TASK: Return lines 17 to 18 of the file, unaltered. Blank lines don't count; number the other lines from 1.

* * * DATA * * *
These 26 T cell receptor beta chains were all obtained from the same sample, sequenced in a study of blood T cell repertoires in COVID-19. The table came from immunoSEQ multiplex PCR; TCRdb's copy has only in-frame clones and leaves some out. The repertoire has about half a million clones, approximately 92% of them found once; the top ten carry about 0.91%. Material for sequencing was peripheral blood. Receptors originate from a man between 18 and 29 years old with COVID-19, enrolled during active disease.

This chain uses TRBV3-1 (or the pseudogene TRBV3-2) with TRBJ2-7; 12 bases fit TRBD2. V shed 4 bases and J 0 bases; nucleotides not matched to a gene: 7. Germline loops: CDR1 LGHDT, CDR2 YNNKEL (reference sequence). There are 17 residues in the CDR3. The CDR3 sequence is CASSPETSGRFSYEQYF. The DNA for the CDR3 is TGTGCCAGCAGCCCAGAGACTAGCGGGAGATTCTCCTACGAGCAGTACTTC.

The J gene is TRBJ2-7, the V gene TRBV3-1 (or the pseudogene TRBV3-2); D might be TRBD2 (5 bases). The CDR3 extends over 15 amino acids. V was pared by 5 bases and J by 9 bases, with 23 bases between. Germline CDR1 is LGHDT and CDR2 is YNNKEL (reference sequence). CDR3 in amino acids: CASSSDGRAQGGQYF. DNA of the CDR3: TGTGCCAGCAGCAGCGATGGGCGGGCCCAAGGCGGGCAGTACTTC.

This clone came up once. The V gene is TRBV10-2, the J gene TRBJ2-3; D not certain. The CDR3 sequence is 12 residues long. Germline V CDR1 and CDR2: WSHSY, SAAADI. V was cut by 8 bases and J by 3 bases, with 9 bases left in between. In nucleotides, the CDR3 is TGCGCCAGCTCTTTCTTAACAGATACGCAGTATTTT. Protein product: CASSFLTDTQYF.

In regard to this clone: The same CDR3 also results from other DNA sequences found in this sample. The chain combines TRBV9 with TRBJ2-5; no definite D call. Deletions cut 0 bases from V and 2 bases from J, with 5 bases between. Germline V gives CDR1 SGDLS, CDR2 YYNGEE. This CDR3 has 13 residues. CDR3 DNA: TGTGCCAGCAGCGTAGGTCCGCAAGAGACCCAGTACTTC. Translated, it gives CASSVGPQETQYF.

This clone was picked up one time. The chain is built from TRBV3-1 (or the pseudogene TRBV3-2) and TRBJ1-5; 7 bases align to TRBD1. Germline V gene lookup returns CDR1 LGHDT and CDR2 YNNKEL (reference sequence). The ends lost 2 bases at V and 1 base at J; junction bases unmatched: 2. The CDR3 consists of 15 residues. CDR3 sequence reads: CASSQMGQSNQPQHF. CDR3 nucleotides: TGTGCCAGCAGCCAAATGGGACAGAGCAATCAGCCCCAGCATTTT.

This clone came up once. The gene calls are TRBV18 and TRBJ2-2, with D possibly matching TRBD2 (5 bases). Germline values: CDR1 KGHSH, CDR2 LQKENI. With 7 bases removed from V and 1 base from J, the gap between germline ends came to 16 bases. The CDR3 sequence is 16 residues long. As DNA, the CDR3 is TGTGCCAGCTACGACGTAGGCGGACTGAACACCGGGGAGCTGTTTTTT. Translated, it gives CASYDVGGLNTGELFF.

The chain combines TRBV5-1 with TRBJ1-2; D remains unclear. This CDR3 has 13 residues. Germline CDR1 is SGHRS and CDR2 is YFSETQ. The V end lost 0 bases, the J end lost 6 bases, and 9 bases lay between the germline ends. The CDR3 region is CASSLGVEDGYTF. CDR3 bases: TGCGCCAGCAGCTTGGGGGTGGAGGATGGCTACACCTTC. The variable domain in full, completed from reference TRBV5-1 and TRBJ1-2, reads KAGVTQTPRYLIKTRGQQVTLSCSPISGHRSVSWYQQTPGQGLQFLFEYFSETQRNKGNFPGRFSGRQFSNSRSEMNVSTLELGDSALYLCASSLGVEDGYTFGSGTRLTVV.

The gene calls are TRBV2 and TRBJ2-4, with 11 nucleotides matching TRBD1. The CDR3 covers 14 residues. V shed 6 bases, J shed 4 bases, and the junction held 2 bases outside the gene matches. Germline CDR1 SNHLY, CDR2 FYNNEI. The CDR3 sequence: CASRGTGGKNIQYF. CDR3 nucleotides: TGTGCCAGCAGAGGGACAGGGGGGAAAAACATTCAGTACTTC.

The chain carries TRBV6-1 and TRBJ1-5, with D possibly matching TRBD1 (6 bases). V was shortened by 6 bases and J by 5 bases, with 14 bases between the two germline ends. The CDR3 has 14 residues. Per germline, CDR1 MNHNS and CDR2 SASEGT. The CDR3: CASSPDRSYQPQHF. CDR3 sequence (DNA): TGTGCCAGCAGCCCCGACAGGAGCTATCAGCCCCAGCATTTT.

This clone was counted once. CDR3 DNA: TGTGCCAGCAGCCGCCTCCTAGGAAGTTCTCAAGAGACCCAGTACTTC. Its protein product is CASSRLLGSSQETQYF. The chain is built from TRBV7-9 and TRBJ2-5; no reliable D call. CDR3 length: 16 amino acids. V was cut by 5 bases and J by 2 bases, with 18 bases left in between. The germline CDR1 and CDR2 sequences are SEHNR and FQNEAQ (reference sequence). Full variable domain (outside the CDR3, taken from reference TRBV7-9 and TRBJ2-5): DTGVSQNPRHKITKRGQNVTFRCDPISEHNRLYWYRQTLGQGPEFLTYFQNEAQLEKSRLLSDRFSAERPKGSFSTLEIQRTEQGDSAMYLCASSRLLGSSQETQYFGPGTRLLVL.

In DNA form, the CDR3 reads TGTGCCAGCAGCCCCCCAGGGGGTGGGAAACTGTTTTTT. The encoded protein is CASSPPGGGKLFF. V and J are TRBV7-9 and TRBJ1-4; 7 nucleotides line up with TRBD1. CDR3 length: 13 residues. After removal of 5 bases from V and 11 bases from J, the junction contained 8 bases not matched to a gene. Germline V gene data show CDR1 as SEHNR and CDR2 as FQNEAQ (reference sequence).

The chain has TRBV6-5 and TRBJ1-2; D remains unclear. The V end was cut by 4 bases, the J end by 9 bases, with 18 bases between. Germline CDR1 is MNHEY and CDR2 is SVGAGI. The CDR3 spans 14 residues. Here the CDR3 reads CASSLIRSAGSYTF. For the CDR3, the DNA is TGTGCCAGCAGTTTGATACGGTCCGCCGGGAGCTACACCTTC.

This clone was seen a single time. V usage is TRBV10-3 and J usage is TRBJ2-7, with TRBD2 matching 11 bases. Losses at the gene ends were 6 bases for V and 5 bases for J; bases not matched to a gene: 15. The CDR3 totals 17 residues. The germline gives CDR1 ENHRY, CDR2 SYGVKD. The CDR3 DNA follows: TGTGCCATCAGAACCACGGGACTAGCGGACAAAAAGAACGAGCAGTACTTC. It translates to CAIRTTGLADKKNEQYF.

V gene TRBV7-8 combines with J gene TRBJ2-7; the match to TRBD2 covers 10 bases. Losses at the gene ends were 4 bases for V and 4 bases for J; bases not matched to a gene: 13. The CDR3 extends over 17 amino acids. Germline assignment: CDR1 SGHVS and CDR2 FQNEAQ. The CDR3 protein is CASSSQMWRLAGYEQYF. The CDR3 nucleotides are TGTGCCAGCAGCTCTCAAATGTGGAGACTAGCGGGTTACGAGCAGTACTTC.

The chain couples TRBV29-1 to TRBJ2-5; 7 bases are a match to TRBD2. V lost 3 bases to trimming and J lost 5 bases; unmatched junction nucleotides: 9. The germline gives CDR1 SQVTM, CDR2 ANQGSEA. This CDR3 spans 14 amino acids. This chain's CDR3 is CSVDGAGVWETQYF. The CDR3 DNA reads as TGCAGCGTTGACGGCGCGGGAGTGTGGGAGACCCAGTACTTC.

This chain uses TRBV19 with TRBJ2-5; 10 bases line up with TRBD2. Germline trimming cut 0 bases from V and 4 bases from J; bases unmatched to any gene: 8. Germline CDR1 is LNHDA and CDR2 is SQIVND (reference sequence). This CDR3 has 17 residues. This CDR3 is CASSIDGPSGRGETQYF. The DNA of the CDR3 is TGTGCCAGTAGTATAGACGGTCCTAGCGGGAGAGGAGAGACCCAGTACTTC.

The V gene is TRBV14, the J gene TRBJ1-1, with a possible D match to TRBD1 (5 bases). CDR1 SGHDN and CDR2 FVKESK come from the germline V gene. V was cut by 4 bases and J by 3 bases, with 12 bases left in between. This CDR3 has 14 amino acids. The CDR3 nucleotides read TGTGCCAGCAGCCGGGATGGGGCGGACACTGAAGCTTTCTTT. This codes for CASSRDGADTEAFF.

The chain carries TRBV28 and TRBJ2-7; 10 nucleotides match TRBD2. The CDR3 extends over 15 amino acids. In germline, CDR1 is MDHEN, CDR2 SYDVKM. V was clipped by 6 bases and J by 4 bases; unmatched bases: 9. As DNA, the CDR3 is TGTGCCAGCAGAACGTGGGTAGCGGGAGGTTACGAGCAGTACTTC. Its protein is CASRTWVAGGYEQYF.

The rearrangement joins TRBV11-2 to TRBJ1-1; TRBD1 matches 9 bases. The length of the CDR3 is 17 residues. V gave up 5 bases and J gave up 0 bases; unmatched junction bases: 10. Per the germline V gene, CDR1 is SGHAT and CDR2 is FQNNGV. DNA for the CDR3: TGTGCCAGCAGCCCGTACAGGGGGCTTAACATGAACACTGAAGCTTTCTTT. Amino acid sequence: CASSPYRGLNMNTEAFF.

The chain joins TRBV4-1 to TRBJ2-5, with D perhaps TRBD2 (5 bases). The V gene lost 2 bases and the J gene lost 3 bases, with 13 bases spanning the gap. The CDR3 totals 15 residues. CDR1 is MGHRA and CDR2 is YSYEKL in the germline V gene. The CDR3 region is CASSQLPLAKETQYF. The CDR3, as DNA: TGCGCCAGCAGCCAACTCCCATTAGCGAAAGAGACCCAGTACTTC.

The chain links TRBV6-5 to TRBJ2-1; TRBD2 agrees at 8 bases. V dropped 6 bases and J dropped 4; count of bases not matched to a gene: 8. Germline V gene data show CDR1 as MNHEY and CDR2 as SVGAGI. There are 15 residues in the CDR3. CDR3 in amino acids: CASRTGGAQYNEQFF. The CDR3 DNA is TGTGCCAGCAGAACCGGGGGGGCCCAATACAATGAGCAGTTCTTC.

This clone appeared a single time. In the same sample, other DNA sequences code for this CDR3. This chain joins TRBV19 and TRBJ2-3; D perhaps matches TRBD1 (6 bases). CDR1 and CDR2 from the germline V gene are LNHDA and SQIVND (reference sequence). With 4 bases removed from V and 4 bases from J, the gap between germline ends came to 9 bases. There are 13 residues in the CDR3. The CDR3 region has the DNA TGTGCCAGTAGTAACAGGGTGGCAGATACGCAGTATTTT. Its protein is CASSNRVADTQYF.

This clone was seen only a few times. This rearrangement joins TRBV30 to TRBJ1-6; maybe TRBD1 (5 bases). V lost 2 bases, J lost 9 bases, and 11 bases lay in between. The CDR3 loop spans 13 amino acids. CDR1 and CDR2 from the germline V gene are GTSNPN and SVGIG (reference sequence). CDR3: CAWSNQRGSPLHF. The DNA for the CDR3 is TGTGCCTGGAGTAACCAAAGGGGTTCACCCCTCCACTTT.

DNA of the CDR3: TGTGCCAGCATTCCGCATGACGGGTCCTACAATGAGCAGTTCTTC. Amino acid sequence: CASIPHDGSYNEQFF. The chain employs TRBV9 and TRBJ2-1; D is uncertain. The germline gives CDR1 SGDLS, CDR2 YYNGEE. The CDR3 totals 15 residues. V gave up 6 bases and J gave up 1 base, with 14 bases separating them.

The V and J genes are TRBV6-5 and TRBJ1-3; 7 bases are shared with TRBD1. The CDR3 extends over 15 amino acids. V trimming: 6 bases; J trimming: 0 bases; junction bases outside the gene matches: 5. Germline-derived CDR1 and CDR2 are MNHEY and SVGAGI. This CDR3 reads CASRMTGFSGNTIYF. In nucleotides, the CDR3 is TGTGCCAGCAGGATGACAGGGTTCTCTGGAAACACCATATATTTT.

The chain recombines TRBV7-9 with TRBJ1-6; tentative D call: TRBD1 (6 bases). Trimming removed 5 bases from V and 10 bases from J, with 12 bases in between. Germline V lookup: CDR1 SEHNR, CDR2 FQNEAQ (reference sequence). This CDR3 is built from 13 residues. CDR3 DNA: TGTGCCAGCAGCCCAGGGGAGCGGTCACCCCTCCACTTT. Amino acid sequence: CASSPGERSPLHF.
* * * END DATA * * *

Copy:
This chain uses TRBV19 with TRBJ2-5; 10 bases line up with TRBD2. Germline trimming cut 0 bases from V and 4 bases from J; bases unmatched to any gene: 8. Germline CDR1 is LNHDA and CDR2 is SQIVND (reference sequence). This CDR3 has 17 residues. This CDR3 is CASSIDGPSGRGETQYF. The DNA of the CDR3 is TGTGCCAGTAGTATAGACGGTCCTAGCGGGAGAGGAGAGACCCAGTACTTC.

The V gene is TRBV14, the J gene TRBJ1-1, with a possible D match to TRBD1 (5 bases). CDR1 SGHDN and CDR2 FVKESK come from the germline V gene. V was cut by 4 bases and J by 3 bases, with 12 bases left in between. This CDR3 has 14 amino acids. The CDR3 nucleotides read TGTGCCAGCAGCCGGGATGGGGCGGACACTGAAGCTTTCTTT. This codes for CASSRDGADTEAFF.